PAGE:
I hope by then that both girls will have forgotten the joyous taste of crayons.

H is already past this stage.  She has been doing very well with coloring and enjoys sitting at the table doing it.  For the most part, she only colors on paper and does so gently.

B finds greater pleasure is swiping her hand through a pile of crayons or markers or pencils and scattering them to the wind, creating chaos for the sake of chaos.  When people tell me that she's a gift from god, I know to which god they refer.

"Gaze upon this child and weep into the void!"
Over the holiday break, I once again took up the mantle of stay-at-home-dad.  I learned very quickly that the challenges of entertaining children during the winter vary greatly from, and in fact hardly resemble, the challenges of entertaining them during the summer.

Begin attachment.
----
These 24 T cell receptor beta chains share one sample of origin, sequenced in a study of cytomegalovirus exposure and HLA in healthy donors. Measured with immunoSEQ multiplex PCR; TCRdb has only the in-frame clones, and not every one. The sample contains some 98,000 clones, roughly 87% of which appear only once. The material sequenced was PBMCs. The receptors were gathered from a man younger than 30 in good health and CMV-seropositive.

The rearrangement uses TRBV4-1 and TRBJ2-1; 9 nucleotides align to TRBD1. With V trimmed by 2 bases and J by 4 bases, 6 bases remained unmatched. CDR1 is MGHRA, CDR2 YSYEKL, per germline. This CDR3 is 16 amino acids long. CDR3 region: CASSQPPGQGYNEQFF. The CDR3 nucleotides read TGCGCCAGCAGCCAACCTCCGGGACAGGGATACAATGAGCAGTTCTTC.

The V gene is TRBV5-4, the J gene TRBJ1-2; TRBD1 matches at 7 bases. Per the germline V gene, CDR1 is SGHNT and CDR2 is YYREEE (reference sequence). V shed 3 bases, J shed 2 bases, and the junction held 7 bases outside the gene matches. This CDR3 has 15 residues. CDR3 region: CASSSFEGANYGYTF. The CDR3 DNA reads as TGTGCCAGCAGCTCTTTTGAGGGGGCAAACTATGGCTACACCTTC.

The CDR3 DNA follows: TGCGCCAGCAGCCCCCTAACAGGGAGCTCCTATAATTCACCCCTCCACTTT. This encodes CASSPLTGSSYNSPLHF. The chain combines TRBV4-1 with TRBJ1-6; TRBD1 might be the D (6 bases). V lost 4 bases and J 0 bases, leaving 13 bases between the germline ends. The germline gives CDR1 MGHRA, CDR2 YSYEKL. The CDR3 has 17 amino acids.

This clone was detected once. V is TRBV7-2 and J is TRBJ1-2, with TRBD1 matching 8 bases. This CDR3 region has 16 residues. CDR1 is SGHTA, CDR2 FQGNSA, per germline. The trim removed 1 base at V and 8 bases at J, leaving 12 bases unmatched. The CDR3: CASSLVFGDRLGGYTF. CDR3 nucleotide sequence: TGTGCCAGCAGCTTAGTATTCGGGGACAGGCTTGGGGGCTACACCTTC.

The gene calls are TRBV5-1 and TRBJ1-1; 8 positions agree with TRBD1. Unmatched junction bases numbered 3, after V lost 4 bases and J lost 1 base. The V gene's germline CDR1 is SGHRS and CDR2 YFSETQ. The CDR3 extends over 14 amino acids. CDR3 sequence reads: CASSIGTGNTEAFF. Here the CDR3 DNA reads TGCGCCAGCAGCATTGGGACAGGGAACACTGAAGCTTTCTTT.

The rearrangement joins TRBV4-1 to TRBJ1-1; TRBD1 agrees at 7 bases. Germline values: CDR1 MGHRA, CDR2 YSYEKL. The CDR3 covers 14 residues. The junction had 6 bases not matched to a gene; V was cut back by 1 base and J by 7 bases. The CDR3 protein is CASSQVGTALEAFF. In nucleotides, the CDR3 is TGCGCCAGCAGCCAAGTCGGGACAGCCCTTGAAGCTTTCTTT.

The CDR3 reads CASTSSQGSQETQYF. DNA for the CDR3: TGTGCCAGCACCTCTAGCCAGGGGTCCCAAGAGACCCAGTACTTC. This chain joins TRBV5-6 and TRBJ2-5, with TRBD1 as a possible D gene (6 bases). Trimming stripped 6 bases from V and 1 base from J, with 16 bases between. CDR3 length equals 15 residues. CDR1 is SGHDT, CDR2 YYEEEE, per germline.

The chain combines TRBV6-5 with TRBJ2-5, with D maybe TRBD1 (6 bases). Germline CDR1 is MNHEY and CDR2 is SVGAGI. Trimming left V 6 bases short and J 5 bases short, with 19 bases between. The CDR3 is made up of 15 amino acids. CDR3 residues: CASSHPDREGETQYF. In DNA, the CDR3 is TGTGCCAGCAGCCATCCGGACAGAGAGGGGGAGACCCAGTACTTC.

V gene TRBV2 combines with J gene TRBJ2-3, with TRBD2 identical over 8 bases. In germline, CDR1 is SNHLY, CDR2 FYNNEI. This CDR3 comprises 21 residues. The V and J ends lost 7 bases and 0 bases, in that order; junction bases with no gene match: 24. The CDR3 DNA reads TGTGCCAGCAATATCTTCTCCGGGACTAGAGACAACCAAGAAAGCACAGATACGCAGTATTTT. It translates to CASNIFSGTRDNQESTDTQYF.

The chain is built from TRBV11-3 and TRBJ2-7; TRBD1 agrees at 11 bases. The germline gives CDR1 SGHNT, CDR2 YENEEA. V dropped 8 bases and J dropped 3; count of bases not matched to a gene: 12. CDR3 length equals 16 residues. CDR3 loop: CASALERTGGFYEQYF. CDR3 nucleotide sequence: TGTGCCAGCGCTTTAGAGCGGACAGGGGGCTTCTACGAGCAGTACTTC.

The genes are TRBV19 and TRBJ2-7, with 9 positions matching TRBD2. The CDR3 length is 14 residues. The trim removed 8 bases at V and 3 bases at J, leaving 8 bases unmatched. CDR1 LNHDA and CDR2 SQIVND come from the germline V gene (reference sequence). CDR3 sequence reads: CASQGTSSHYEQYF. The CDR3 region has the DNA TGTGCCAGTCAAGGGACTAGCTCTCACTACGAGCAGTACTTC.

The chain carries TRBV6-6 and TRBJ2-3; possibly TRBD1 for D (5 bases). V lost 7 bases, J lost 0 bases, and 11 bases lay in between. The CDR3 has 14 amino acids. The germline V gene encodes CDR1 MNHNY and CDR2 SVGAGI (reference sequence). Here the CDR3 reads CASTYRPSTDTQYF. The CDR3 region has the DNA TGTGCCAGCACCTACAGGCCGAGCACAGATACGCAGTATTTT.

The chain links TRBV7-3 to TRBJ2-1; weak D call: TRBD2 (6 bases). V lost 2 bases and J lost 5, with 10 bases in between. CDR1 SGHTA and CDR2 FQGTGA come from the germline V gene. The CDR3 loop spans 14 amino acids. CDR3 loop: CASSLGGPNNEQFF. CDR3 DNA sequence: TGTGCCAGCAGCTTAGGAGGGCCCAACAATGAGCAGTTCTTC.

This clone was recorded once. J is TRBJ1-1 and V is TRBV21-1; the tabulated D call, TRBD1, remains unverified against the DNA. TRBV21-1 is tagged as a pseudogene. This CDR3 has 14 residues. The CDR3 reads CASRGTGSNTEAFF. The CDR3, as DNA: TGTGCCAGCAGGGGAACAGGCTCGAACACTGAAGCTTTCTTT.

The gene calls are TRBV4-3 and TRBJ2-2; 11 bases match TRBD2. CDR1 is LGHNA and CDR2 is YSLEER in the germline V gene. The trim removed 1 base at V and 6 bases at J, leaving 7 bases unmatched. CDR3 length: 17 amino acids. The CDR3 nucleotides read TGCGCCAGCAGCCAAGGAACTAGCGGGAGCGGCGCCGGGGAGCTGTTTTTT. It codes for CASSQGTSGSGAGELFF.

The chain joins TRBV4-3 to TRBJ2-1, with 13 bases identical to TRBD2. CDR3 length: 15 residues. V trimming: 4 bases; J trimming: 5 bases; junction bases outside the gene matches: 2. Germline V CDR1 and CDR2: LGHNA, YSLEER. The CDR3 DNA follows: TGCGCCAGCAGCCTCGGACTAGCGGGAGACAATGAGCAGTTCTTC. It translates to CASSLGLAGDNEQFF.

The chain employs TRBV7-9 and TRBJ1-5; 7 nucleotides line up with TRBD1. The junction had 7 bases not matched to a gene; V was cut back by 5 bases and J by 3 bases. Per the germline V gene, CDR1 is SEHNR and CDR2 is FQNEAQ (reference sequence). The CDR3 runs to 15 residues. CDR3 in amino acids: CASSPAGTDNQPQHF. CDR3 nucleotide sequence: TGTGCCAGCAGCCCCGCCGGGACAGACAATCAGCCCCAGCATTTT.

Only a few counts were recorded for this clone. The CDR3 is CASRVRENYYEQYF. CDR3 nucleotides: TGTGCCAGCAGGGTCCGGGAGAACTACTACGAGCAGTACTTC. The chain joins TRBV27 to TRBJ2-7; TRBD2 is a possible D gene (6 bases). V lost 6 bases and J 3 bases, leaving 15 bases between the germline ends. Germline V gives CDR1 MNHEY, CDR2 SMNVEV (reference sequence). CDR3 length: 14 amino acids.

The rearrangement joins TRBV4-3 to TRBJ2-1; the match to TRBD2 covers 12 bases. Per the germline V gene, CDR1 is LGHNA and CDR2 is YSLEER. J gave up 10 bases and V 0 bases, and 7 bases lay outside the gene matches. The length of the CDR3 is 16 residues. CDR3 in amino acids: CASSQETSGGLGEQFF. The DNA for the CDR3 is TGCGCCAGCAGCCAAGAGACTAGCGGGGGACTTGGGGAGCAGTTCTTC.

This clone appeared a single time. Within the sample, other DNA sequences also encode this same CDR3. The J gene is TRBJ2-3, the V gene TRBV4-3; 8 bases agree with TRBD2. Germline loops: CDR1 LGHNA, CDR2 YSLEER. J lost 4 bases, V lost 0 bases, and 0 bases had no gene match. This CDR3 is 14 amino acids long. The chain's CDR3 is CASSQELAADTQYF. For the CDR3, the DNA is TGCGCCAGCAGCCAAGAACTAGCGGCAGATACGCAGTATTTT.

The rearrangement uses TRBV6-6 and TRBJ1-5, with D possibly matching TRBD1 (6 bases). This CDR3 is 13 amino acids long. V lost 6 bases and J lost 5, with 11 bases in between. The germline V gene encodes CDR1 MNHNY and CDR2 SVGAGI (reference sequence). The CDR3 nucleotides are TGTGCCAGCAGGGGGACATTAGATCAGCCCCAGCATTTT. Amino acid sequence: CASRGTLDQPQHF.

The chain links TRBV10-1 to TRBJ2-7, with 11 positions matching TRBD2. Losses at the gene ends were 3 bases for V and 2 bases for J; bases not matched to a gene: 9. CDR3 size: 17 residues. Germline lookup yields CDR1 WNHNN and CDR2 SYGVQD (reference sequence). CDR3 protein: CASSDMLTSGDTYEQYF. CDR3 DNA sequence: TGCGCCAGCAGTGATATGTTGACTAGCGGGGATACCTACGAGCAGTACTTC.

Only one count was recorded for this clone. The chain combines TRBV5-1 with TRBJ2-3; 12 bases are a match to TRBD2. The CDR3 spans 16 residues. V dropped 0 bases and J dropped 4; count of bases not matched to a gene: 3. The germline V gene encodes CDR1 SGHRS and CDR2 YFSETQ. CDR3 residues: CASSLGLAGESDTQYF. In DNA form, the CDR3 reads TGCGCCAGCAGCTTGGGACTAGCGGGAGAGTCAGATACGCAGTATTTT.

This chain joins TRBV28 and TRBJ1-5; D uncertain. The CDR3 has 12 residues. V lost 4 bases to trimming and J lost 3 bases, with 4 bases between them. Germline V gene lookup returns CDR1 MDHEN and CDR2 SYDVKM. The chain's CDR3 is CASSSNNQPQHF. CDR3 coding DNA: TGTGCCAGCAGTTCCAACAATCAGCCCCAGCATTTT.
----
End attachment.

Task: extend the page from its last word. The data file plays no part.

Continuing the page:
I remember from my own childhood the hardships and annoyances of dressing in cold weather clothing.  Out of desperate fear of being icing over, we dress the children in a minimum of 14 layers, ensuring a maximum amount of sweat and a minimum amount of movement.  It takes 10 minutes to get them dressed and another 10 to get them undressed.  Total time spent outside before the calls of "I'm cold!"? 3 minutes.

I think my next goal in the house is to make a play room where there is nothing I care about.  A room where the girls can run rampant without my checking on them every three minutes, not out of concern for their safety, but out of concern for my material possessions.

This past week, in lieu of going outside, we had several discussions about what to do with monsters.  B also learned a new skill...

I suppose it's true that adversity fosters ingenuity

January 4, 2013

My Daughters, Preachers Of The Doctrine Of Half